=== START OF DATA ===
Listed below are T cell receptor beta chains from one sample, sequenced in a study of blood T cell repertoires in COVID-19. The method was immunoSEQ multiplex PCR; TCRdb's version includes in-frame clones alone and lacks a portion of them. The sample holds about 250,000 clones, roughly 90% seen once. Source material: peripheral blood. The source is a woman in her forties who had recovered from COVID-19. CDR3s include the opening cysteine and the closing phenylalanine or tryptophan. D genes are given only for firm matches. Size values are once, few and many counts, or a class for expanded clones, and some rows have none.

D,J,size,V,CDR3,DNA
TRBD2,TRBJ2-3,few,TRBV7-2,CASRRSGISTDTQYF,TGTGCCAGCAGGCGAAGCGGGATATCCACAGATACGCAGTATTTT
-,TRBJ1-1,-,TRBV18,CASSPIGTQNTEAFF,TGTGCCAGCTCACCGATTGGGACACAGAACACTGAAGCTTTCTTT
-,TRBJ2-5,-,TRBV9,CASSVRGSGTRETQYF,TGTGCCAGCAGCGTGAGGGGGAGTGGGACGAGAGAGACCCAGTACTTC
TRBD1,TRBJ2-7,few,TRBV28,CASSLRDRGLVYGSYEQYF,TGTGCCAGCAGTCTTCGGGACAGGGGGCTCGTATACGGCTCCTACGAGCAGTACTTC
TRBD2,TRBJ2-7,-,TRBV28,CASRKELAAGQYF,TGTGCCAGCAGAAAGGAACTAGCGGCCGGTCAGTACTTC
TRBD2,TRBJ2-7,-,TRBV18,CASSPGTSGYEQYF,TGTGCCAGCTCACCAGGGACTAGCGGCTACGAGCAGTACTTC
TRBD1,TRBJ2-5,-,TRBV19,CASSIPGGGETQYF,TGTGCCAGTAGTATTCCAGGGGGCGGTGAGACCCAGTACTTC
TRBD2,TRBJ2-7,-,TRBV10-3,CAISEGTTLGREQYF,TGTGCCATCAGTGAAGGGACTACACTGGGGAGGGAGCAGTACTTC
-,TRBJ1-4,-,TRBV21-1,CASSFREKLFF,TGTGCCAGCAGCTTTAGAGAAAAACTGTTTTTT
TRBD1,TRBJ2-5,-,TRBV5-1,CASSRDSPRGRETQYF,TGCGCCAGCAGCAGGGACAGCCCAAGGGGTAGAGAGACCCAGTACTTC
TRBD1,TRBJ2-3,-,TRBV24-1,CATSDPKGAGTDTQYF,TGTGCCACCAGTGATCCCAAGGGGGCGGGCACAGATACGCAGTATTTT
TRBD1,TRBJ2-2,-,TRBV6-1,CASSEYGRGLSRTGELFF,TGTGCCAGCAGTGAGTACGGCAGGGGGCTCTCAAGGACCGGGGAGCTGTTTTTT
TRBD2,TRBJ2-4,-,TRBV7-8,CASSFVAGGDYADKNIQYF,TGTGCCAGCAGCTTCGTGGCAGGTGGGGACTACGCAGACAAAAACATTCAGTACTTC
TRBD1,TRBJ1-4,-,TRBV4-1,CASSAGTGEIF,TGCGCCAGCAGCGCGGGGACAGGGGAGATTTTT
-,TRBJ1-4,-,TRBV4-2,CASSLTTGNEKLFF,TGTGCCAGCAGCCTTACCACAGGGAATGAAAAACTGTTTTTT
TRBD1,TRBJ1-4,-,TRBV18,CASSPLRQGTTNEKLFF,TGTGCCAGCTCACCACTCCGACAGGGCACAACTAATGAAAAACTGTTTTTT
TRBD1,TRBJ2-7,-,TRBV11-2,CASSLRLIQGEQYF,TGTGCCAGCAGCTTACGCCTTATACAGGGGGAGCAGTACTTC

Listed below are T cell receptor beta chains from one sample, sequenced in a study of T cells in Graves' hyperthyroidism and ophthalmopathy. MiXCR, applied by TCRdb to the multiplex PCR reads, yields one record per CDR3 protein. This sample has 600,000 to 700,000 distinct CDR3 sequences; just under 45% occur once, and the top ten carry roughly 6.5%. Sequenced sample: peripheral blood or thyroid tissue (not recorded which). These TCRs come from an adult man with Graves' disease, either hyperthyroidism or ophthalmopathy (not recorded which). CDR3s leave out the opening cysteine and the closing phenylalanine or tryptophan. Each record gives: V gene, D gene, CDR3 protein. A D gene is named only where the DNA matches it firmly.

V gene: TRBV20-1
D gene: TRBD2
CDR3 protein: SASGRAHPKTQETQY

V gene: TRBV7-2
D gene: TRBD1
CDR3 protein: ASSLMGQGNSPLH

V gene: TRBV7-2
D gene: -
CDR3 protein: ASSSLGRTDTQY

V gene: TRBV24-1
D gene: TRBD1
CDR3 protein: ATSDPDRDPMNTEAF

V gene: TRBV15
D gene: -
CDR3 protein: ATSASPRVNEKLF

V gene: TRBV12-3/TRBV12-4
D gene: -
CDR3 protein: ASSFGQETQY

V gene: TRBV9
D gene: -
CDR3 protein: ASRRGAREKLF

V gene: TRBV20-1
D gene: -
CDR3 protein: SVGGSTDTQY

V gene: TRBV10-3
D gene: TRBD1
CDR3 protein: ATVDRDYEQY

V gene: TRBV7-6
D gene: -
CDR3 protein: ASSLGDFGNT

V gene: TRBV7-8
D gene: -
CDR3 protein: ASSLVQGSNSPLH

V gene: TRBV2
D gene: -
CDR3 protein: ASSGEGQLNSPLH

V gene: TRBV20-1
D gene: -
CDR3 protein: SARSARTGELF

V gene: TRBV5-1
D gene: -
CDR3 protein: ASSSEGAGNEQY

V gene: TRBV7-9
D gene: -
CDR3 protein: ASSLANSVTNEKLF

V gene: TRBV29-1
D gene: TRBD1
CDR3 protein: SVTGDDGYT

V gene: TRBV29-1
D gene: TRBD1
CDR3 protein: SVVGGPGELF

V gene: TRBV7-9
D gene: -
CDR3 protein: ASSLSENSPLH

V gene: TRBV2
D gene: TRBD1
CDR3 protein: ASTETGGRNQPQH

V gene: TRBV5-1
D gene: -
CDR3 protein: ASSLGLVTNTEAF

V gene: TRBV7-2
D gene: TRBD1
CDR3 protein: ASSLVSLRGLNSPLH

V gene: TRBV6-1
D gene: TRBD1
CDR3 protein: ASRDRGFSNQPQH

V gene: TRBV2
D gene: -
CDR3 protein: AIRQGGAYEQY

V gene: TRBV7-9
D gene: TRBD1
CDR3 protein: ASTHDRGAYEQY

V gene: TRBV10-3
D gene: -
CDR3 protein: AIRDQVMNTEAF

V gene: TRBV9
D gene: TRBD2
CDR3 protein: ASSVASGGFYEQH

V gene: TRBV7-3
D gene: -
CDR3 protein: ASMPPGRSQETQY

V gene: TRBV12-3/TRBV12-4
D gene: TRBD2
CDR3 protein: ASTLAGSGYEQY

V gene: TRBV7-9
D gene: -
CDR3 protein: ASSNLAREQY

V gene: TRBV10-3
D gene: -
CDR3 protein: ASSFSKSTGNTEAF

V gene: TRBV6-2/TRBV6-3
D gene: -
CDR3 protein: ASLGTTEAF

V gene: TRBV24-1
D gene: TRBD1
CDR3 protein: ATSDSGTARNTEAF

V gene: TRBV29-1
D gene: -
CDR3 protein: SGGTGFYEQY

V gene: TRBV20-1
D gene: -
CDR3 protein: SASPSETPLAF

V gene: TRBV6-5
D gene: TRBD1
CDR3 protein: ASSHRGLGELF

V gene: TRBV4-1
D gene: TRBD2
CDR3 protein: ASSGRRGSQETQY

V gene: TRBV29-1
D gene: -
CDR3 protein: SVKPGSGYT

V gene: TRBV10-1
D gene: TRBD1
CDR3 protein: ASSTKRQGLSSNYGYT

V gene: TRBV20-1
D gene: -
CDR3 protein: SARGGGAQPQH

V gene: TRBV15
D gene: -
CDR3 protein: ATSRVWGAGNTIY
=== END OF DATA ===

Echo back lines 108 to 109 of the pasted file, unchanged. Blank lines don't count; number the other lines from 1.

V gene: TRBV10-3
D gene: -